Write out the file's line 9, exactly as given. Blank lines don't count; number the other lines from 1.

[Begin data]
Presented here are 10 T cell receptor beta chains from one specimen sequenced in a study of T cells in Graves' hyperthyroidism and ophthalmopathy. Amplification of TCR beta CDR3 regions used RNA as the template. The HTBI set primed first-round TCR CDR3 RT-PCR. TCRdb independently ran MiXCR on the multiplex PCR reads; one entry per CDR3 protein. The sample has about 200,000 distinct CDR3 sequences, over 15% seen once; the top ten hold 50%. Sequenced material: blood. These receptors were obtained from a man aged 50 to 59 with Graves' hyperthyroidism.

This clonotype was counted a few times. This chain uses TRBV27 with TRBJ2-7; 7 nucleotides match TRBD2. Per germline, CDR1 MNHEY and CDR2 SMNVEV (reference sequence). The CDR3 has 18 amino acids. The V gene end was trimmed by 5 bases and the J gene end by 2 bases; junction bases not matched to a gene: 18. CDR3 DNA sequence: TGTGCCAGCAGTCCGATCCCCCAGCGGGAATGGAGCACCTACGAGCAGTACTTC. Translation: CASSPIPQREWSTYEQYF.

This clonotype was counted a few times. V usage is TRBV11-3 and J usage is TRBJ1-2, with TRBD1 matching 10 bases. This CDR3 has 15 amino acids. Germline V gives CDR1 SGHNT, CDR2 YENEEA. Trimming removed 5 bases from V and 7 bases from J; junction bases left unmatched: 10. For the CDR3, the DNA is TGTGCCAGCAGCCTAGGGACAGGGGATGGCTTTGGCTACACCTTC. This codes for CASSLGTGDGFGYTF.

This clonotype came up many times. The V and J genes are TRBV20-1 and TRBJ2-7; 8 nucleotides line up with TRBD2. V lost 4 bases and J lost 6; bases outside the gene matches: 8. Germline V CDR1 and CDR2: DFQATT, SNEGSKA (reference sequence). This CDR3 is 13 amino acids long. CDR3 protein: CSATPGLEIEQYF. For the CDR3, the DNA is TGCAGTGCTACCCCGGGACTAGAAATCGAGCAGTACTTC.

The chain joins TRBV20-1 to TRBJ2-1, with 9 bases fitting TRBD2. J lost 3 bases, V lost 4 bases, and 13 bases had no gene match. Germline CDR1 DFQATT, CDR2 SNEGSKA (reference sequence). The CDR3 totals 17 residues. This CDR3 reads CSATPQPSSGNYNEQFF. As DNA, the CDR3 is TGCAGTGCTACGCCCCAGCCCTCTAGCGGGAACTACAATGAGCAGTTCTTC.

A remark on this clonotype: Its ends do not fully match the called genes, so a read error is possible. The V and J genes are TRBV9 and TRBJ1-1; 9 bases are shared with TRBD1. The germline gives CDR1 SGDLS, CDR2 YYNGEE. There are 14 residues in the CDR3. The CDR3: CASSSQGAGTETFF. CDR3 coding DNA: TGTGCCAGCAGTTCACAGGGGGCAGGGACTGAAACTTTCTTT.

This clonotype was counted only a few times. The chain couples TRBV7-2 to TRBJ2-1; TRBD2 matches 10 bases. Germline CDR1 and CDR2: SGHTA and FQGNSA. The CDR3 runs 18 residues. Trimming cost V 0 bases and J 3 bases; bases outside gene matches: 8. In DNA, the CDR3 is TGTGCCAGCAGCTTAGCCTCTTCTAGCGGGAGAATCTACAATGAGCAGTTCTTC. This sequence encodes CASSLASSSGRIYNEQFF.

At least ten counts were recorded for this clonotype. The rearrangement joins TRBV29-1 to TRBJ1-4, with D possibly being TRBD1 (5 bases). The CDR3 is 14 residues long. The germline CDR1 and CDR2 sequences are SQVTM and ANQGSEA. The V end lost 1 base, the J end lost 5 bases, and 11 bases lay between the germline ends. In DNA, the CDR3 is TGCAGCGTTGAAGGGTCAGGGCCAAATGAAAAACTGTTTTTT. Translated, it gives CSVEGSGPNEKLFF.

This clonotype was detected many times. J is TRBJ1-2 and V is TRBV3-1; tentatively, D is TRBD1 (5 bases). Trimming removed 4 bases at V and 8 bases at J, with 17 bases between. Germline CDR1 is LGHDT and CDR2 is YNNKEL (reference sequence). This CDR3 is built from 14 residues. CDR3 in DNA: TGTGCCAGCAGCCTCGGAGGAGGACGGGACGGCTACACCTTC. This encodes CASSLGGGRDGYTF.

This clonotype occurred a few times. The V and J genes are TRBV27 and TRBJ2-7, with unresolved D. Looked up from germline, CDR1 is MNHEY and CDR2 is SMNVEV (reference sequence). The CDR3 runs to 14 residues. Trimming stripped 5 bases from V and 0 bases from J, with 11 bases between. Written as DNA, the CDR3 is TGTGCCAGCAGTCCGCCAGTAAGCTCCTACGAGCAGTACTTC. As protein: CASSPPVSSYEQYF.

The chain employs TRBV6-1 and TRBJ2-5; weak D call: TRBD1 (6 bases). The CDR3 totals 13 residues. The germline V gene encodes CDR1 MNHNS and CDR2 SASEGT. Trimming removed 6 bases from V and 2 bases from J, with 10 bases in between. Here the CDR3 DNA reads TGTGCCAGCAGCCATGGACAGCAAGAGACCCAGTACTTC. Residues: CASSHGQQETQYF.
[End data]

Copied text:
This clonotype was detected many times. J is TRBJ1-2 and V is TRBV3-1; tentatively, D is TRBD1 (5 bases). Trimming removed 4 bases at V and 8 bases at J, with 17 bases between. Germline CDR1 is LGHDT and CDR2 is YNNKEL (reference sequence). This CDR3 is built from 14 residues. CDR3 in DNA: TGTGCCAGCAGCCTCGGAGGAGGACGGGACGGCTACACCTTC. This encodes CASSLGGGRDGYTF.